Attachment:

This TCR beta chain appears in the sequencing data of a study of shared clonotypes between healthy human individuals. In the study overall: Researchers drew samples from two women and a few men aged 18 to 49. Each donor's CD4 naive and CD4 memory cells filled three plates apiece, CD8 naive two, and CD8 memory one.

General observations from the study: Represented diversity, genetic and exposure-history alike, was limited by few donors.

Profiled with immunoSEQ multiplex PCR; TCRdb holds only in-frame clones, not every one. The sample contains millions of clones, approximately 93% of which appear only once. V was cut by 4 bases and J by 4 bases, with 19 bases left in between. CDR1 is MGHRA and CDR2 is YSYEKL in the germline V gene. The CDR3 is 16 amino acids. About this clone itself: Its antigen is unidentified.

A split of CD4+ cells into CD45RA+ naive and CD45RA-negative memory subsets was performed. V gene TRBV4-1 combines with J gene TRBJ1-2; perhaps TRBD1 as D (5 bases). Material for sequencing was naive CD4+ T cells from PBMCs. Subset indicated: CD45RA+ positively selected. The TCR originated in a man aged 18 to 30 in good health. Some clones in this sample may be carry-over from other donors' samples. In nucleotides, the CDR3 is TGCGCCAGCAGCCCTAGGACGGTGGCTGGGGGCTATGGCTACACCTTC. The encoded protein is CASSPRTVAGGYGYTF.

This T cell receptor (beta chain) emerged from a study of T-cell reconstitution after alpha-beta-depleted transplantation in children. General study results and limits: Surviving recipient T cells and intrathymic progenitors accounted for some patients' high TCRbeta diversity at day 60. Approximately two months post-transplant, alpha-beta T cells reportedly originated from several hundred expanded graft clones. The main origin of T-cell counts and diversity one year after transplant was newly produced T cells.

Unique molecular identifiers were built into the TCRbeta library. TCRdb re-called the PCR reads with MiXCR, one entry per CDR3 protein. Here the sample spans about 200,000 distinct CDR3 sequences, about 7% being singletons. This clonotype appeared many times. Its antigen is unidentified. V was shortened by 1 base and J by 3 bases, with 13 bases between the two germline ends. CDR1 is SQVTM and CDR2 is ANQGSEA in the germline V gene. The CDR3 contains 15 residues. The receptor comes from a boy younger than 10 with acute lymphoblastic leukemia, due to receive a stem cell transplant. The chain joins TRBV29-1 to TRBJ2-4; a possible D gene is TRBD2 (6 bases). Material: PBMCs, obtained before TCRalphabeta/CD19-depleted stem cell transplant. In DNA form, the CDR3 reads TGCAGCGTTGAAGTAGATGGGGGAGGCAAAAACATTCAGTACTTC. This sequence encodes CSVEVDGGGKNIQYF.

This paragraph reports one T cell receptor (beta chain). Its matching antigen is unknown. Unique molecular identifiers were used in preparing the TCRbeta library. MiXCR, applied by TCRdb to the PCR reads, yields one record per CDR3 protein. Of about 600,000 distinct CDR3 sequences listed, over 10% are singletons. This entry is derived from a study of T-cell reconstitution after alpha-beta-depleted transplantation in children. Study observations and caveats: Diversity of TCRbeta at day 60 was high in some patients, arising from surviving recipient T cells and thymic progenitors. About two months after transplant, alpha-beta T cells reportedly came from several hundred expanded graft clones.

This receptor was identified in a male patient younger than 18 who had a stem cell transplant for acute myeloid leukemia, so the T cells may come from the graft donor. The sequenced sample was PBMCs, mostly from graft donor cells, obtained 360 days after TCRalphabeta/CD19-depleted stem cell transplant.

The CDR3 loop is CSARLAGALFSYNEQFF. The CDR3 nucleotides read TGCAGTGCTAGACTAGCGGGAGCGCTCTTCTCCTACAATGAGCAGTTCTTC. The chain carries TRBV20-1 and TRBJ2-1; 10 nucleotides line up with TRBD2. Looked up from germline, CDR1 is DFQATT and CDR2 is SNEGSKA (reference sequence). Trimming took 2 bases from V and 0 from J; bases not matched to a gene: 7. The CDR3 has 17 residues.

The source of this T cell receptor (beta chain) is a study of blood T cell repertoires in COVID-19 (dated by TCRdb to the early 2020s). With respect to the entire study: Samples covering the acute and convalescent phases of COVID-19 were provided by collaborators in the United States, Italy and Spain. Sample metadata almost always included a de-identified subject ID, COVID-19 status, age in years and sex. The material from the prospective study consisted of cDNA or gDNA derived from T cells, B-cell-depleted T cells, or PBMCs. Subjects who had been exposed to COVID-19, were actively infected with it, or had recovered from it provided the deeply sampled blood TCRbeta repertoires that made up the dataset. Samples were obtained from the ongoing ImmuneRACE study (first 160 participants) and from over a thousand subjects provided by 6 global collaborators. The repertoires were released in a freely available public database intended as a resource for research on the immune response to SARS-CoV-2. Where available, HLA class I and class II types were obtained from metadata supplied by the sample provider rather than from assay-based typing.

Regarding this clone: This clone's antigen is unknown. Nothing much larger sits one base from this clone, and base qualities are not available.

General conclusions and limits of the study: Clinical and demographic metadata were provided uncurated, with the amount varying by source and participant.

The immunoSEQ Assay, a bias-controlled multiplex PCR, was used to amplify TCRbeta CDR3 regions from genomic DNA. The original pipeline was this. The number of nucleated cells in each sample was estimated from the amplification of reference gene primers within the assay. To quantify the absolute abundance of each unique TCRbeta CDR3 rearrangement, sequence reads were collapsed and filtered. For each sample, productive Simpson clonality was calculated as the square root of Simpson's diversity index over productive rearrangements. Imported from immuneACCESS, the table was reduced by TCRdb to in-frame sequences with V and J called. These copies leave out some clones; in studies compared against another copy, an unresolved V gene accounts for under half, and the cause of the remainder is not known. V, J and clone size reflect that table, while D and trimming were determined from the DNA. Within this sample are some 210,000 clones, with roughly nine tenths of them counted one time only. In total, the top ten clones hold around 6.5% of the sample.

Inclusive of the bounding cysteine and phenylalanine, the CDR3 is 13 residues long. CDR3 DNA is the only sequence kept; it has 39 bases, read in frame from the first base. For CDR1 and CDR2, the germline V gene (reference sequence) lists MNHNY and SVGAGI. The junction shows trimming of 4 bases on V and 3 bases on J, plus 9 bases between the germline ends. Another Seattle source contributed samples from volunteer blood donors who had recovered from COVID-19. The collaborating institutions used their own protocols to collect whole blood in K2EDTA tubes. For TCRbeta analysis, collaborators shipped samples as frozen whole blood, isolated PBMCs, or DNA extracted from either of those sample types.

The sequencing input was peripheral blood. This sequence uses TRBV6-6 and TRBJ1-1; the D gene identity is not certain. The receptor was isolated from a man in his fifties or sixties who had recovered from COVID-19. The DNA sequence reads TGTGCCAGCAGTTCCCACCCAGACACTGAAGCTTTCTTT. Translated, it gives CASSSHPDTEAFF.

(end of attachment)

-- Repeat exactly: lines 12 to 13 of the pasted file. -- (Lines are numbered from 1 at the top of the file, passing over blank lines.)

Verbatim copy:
General conclusions and limits of the study: Clinical and demographic metadata were provided uncurated, with the amount varying by source and participant.

The immunoSEQ Assay, a bias-controlled multiplex PCR, was used to amplify TCRbeta CDR3 regions from genomic DNA. The original pipeline was this. The number of nucleated cells in each sample was estimated from the amplification of reference gene primers within the assay. To quantify the absolute abundance of each unique TCRbeta CDR3 rearrangement, sequence reads were collapsed and filtered. For each sample, productive Simpson clonality was calculated as the square root of Simpson's diversity index over productive rearrangements. Imported from immuneACCESS, the table was reduced by TCRdb to in-frame sequences with V and J called. These copies leave out some clones; in studies compared against another copy, an unresolved V gene accounts for under half, and the cause of the remainder is not known. V, J and clone size reflect that table, while D and trimming were determined from the DNA. Within this sample are some 210,000 clones, with roughly nine tenths of them counted one time only. In total, the top ten clones hold around 6.5% of the sample.